Margaret, as soon as you create the work you have a copyright interest in it. It is best to actually fill out the on-line form an upload and/or mail the work in. People frequently save money by making collections. You can turn your blog into a monthly copyright PDF project and submit the pages and photographs how you see fit. Daily, weekly, monthly, semi-annually... it is in your hands. :-)

Posted by C Tann-Starr (Tann Starr & Associates, Inc.) almost 8 years ago

C - I am amazed at how many people feel that ithat it is ok to capitalize on someone elses product (ok, I am not surprised at agents). Keep up the reminders.

Posted by Mike Saunders (Lanier Partners) almost 8 years ago

In my previous life as a photographer, I knew a few stock photographers that made a pretty good living from having their photography stolen by agencies.  Now a few of them make pretty good livings off of the stolen pictures they have floating around the internet. 

Posted by Lane Bailey, Realtor & Car Guy (Century 21 Results Realty) almost 8 years ago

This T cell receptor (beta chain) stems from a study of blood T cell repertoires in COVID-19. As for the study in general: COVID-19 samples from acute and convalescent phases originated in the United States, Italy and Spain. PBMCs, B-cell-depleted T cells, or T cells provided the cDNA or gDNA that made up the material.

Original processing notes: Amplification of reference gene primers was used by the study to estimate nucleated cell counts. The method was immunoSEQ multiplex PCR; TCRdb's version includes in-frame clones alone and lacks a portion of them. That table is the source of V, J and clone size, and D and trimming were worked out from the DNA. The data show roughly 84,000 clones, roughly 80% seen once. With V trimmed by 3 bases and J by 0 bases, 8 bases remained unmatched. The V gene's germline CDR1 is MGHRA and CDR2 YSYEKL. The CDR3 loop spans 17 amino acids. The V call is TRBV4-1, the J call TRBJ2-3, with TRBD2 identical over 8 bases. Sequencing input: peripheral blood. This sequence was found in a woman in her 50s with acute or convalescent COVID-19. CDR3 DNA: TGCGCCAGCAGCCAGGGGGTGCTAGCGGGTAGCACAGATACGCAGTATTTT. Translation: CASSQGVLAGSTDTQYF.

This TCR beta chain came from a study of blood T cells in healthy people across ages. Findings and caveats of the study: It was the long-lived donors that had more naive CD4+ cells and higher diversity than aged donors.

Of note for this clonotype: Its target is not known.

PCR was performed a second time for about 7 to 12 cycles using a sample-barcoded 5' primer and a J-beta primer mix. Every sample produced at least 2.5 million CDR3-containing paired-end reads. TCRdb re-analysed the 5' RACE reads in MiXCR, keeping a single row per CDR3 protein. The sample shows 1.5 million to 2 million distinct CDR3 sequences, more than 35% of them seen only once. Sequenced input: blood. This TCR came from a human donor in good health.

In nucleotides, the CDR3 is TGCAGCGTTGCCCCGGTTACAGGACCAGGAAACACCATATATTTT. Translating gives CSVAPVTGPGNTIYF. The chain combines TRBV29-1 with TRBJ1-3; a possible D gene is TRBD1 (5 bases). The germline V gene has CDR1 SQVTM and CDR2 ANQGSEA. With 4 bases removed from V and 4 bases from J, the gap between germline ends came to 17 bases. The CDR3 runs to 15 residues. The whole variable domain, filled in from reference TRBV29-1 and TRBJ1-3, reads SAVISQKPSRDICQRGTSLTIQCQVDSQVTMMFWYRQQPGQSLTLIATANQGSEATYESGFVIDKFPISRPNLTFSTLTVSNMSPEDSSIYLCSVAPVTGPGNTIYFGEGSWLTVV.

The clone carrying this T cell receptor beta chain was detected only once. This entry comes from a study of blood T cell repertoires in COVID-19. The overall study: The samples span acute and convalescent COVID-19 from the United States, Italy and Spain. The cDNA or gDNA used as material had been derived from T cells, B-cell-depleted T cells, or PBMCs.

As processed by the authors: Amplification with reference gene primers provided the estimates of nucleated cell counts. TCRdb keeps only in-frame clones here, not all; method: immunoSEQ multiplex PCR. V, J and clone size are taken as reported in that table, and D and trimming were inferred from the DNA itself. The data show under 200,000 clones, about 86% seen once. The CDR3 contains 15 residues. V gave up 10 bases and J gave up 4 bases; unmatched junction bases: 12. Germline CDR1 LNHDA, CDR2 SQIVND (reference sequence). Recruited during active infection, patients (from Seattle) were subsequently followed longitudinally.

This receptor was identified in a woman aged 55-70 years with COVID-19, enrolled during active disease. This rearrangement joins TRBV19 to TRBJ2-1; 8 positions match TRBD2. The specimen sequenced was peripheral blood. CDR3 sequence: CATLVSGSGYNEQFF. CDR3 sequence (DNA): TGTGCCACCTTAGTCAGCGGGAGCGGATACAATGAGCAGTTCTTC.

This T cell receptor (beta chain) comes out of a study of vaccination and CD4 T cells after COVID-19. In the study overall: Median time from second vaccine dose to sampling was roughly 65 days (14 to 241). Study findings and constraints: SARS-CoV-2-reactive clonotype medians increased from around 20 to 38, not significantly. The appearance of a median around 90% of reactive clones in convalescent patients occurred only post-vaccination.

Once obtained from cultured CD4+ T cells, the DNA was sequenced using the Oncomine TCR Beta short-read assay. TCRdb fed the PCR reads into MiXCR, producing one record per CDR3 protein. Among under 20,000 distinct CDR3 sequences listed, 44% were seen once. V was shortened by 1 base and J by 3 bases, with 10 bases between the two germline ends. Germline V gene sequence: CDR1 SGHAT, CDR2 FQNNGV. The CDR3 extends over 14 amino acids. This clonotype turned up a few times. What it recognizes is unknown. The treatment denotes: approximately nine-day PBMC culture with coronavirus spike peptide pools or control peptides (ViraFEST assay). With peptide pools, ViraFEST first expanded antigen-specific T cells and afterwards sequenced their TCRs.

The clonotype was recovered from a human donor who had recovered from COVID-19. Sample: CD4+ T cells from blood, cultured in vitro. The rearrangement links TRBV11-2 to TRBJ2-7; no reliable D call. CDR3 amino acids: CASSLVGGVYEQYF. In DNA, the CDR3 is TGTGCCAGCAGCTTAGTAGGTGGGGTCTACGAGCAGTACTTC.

Mike, it's a dangerous game to play because people are getting tired of constantly having to repeat themselves. At some point they start making examples out of violators because some people perceive lack of litigation as a sign that the copyright owners do not care.

Lane, I have a couple of friends that have made more in litigation than they made working 17 hours per day at their craft so I know what you mean (LOL).   

Posted by C Tann-Starr (Tann Starr & Associates, Inc.) almost 8 years ago

Seems like it was just lucky the perpetrators in these cases were caught...how many pictures, or identities are never even noticed as stolen.  I mean, how would it be possible to check everywhere?

Posted by Kathleen Frawley, South County Sacramento, 916 730 4404 (Keller Williams 916 730-4404 Elk Grove, Wilton, Folsom, Sacramento) almost 8 years ago

Kathleen, it is a never ending battle. We can only do the best we can. :-) 

Posted by C Tann-Starr (Tann Starr & Associates, Inc.) almost 8 years ago